the warrior’s métier
in halcyon time.
For as long as I can remember, I have always been enamored of poetry, and from time to time like to put pen to paper (or finger to keyboard) and compose it.
My favorite poets are Dante Alighieri and Pablo Neruda. Perhaps no one will ever top Dante for the profundity of his poetry in the Divine Comedy, and Neruda, the so-called surrealist poet, is inimitable in his ability to capture in poetic language the beauty of natural things. Both poets wrote natively in phonetic languages, enabling them to capture sound with a certain rhythm that speaks for itself, a kind of beautiful music to the ears, even without understanding the lyrics that go along with it.
Consider the opening lines in Dante’s The Inferno, translated by Robert Pinsky:
Nel mezzo del cammin di nostra vita
Mi ritrovai per una selva oscura
Che la diritta via era smarrita.
Ahi quanto a dir qual era è cosa dura
Esta selva selvaggia e aspra e forte
che nel pensier rinova la paura!
Tant’ è amara che poco è più morte…
Midway on our life’s journey, I found myself
In dark woods, the right road lost. To tell
About those woods is hard—so tangled and rough
And savage that thinking of it now, I feel
The old fear stirring: death is hardly more bitter.
Or the verse of Pablo Neruda in Being Born in the Woods, translated by W. S. Merwin:
Llevo en mi mano la paloma que duerme reclinada en la semilla
y en su fermento espeso de cal y sangre
vive el mes extraído de su copa profunda:
con mi mano rodeo la neuva sombra del ala que crece:
la raíz y la pluma que mañana formarán la espesura.
I carry in my hand the dove that sleeps recumbent in the seed
and in its dense ferment of lime and blood
raised out of its deep goblet the month lives:
with my hand I encircle the new shadow of the wing that is growing:
the root and the feather that will form the thicket of tomorrow.
I’ve appreciated Japanese haiku ever since I came to Japan, most particularly that of the masters Bashô, Buson, Issa (technically haikai artists) and Shiki, who coined the term haiku.
Haiku also benefits from the phonetic characteristic of the Japanese language.
Feel the rhythm in this haiku of Kobayashi Issa, translated by David C. Lanoue:
yûgure wo hetana shigure no tôri keri
passing through evening
the winter rain
Like most things in Japan there is a strict form for composing haiku, classically, 17 mora, or units of sound, in three praises of 5, 7, and 5 moras each. Traditional haiku also contain a kigo, or seasonal reference.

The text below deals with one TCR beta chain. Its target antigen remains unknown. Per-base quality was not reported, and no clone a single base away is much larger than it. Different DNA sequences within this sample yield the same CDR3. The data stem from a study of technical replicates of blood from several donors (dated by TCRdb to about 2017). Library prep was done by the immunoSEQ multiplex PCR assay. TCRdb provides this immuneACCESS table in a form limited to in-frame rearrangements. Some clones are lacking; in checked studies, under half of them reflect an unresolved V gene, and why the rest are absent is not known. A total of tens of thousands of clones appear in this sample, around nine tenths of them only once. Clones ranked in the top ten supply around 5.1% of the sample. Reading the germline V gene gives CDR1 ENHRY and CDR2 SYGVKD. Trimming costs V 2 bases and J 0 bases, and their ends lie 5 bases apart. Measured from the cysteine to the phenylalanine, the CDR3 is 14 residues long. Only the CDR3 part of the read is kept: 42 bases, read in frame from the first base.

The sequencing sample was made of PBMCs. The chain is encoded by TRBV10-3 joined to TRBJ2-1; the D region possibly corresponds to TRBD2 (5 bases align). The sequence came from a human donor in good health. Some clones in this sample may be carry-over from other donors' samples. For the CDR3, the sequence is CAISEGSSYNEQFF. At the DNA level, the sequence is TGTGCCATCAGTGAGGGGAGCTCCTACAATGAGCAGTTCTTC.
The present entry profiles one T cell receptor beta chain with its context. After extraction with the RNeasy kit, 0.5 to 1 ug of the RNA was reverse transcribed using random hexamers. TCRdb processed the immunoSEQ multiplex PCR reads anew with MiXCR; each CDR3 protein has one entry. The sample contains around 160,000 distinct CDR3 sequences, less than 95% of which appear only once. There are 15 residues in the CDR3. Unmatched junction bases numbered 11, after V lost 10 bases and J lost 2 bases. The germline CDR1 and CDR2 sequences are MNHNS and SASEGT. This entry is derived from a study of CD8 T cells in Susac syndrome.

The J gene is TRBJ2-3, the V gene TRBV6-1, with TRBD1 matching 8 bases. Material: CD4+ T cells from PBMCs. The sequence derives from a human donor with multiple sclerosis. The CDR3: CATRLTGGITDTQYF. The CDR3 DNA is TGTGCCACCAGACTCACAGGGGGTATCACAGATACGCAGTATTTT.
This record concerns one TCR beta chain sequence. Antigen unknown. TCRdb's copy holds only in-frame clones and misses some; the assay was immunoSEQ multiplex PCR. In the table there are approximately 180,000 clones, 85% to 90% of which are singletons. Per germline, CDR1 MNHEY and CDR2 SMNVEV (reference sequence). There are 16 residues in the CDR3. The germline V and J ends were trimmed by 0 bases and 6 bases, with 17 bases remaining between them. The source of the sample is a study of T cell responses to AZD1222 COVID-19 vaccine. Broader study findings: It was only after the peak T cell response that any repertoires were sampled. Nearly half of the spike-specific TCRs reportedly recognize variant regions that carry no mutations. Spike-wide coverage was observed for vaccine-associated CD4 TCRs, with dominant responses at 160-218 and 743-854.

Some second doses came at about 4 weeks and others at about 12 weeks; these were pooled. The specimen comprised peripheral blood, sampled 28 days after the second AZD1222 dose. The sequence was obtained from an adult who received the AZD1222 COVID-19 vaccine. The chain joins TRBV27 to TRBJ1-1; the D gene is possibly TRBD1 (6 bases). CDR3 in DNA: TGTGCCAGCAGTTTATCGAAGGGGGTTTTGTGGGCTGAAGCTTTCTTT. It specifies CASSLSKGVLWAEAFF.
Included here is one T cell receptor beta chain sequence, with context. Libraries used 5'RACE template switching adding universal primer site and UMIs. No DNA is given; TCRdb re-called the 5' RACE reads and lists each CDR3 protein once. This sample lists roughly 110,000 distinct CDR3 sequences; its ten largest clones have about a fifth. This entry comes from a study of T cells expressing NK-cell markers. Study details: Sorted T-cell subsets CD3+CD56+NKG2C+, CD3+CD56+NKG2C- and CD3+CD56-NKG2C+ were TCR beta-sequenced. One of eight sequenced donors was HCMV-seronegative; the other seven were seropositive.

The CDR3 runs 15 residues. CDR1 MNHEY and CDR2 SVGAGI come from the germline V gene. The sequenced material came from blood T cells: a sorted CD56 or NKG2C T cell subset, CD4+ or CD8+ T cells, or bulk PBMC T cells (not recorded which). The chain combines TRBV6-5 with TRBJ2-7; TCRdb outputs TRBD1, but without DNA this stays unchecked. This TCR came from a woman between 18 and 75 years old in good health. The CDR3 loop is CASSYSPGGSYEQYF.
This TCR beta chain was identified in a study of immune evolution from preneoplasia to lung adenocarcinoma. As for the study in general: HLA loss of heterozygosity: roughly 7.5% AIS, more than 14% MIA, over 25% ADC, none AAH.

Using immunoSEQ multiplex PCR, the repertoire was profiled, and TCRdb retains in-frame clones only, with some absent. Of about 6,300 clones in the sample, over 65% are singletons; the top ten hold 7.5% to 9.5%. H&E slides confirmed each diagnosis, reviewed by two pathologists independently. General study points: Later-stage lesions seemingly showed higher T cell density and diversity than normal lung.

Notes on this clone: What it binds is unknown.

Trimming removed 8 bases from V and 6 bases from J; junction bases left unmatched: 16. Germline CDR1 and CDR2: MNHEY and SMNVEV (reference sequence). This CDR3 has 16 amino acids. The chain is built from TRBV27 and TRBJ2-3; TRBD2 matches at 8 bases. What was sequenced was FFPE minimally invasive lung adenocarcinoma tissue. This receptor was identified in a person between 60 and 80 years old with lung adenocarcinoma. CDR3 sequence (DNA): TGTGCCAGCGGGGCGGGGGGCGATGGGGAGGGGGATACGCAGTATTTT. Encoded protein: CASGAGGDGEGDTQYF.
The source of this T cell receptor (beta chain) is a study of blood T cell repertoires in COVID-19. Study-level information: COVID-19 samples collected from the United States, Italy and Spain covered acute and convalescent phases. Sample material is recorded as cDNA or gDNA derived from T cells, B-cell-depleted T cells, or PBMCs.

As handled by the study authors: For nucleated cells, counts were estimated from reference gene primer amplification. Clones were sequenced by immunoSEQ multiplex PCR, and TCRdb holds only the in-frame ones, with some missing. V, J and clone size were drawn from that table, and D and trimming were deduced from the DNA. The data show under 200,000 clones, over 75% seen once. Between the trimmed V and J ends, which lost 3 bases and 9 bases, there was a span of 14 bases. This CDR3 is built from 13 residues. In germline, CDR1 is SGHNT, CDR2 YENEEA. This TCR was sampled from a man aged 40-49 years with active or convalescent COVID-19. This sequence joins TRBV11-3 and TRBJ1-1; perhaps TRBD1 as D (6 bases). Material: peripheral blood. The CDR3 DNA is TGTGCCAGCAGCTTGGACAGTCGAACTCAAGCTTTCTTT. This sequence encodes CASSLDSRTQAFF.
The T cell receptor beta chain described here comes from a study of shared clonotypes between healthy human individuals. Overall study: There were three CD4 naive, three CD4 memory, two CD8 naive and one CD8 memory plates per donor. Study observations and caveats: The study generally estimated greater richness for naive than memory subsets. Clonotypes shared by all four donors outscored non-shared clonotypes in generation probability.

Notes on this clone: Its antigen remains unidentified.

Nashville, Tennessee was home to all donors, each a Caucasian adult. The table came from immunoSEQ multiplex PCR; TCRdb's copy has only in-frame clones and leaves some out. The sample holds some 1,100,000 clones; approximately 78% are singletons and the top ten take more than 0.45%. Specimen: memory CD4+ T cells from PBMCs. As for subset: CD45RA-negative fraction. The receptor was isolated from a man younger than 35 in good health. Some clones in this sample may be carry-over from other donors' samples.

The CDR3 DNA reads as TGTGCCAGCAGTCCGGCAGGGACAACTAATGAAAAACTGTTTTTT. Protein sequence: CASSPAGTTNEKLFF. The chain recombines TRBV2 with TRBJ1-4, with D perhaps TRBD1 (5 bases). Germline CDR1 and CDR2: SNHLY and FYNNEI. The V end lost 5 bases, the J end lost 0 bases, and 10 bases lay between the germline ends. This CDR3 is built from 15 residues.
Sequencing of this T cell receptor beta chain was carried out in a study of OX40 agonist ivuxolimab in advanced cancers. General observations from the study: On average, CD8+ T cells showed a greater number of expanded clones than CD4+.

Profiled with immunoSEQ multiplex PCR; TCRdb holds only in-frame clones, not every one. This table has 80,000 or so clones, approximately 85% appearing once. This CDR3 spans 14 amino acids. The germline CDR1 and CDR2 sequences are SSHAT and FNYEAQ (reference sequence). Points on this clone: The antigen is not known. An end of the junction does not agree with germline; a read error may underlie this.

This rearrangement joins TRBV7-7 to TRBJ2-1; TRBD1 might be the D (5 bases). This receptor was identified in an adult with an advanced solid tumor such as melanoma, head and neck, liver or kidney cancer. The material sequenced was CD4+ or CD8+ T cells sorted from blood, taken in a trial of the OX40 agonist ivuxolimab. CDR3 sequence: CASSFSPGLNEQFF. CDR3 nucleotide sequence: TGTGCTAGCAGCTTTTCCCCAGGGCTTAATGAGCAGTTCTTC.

In English, this traditional structure is not strictly observed. For one reason, more meaning can sometimes be captured in a single English word consisting of one syllable than in its Japanese equivalent with more units of sound. For example, dance (noun) is one syllable; its Japanese equivalent is odori (3 syllables) or dansu. In a free-form style English haiku writers may not include a seasonal word either.
As I am just a beginner in haiku, I generally stick to a 5-7-5 structure or a 3-5-3 structure. The beauty of haiku is that they are concisely expressed short poems that lend themselves to twitter, which limits messaging to 140 characters. It’s fun to write haiku, playing with words to evoke something with special meaning. Much more fun for me than solving a cross-word puzzle.
What does Buddha think
of all the tourists basking
in the skyline bliss?
Under the delft sky
the heron glances northward
where burnished poppies temper
Across a pale moon
snow clouds drifting in the night
A farmer’s bounty
makes its way to the market
Who is it really
joining the masquerade ball
aloft on a lonely path
greets his nemesis
On pristine waters
song was born dancing
to flamenco rhythm
In the temple pond
the carp bows graciously
to distinguished guests
Whether or not, or
not whether, rather weather,
the skies are fairer
All the best,
Warren J. Devalier
©2011 Warren J. Devalier